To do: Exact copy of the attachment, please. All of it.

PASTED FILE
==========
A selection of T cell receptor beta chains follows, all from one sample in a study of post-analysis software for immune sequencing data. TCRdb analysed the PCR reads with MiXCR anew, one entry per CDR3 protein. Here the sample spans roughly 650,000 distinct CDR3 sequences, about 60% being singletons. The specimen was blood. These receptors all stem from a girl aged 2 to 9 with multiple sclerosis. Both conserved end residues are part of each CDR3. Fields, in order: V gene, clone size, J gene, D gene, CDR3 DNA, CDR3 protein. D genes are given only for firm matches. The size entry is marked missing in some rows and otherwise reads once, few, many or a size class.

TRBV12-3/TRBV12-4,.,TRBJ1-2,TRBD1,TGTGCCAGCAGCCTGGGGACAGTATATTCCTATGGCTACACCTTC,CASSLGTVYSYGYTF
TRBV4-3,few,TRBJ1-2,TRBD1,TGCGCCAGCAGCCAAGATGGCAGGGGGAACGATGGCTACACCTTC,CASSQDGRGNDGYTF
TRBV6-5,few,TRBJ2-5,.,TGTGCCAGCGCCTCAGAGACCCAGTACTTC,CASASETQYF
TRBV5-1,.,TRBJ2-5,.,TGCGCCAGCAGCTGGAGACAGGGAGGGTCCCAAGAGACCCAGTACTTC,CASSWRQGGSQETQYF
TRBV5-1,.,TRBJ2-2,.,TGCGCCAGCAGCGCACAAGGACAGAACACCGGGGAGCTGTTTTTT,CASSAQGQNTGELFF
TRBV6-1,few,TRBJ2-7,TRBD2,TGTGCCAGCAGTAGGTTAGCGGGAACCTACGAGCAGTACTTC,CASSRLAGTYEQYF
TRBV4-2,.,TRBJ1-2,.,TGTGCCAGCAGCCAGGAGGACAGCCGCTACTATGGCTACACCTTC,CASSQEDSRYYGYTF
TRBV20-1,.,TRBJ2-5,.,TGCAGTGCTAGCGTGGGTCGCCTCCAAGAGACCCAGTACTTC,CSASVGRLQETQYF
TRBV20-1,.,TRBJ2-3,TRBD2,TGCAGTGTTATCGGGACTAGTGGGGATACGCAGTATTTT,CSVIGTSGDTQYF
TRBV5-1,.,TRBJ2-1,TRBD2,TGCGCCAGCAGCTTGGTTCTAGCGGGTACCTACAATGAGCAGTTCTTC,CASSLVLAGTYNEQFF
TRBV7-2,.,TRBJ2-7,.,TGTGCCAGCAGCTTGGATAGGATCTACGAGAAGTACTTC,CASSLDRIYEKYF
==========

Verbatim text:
A selection of T cell receptor beta chains follows, all from one sample in a study of post-analysis software for immune sequencing data. TCRdb analysed the PCR reads with MiXCR anew, one entry per CDR3 protein. Here the sample spans roughly 650,000 distinct CDR3 sequences, about 60% being singletons. The specimen was blood. These receptors all stem from a girl aged 2 to 9 with multiple sclerosis. Both conserved end residues are part of each CDR3. Fields, in order: V gene, clone size, J gene, D gene, CDR3 DNA, CDR3 protein. D genes are given only for firm matches. The size entry is marked missing in some rows and otherwise reads once, few, many or a size class.

TRBV12-3/TRBV12-4,.,TRBJ1-2,TRBD1,TGTGCCAGCAGCCTGGGGACAGTATATTCCTATGGCTACACCTTC,CASSLGTVYSYGYTF
TRBV4-3,few,TRBJ1-2,TRBD1,TGCGCCAGCAGCCAAGATGGCAGGGGGAACGATGGCTACACCTTC,CASSQDGRGNDGYTF
TRBV6-5,few,TRBJ2-5,.,TGTGCCAGCGCCTCAGAGACCCAGTACTTC,CASASETQYF
TRBV5-1,.,TRBJ2-5,.,TGCGCCAGCAGCTGGAGACAGGGAGGGTCCCAAGAGACCCAGTACTTC,CASSWRQGGSQETQYF
TRBV5-1,.,TRBJ2-2,.,TGCGCCAGCAGCGCACAAGGACAGAACACCGGGGAGCTGTTTTTT,CASSAQGQNTGELFF
TRBV6-1,few,TRBJ2-7,TRBD2,TGTGCCAGCAGTAGGTTAGCGGGAACCTACGAGCAGTACTTC,CASSRLAGTYEQYF
TRBV4-2,.,TRBJ1-2,.,TGTGCCAGCAGCCAGGAGGACAGCCGCTACTATGGCTACACCTTC,CASSQEDSRYYGYTF
TRBV20-1,.,TRBJ2-5,.,TGCAGTGCTAGCGTGGGTCGCCTCCAAGAGACCCAGTACTTC,CSASVGRLQETQYF
TRBV20-1,.,TRBJ2-3,TRBD2,TGCAGTGTTATCGGGACTAGTGGGGATACGCAGTATTTT,CSVIGTSGDTQYF
TRBV5-1,.,TRBJ2-1,TRBD2,TGCGCCAGCAGCTTGGTTCTAGCGGGTACCTACAATGAGCAGTTCTTC,CASSLVLAGTYNEQFF
TRBV7-2,.,TRBJ2-7,.,TGTGCCAGCAGCTTGGATAGGATCTACGAGAAGTACTTC,CASSLDRIYEKYF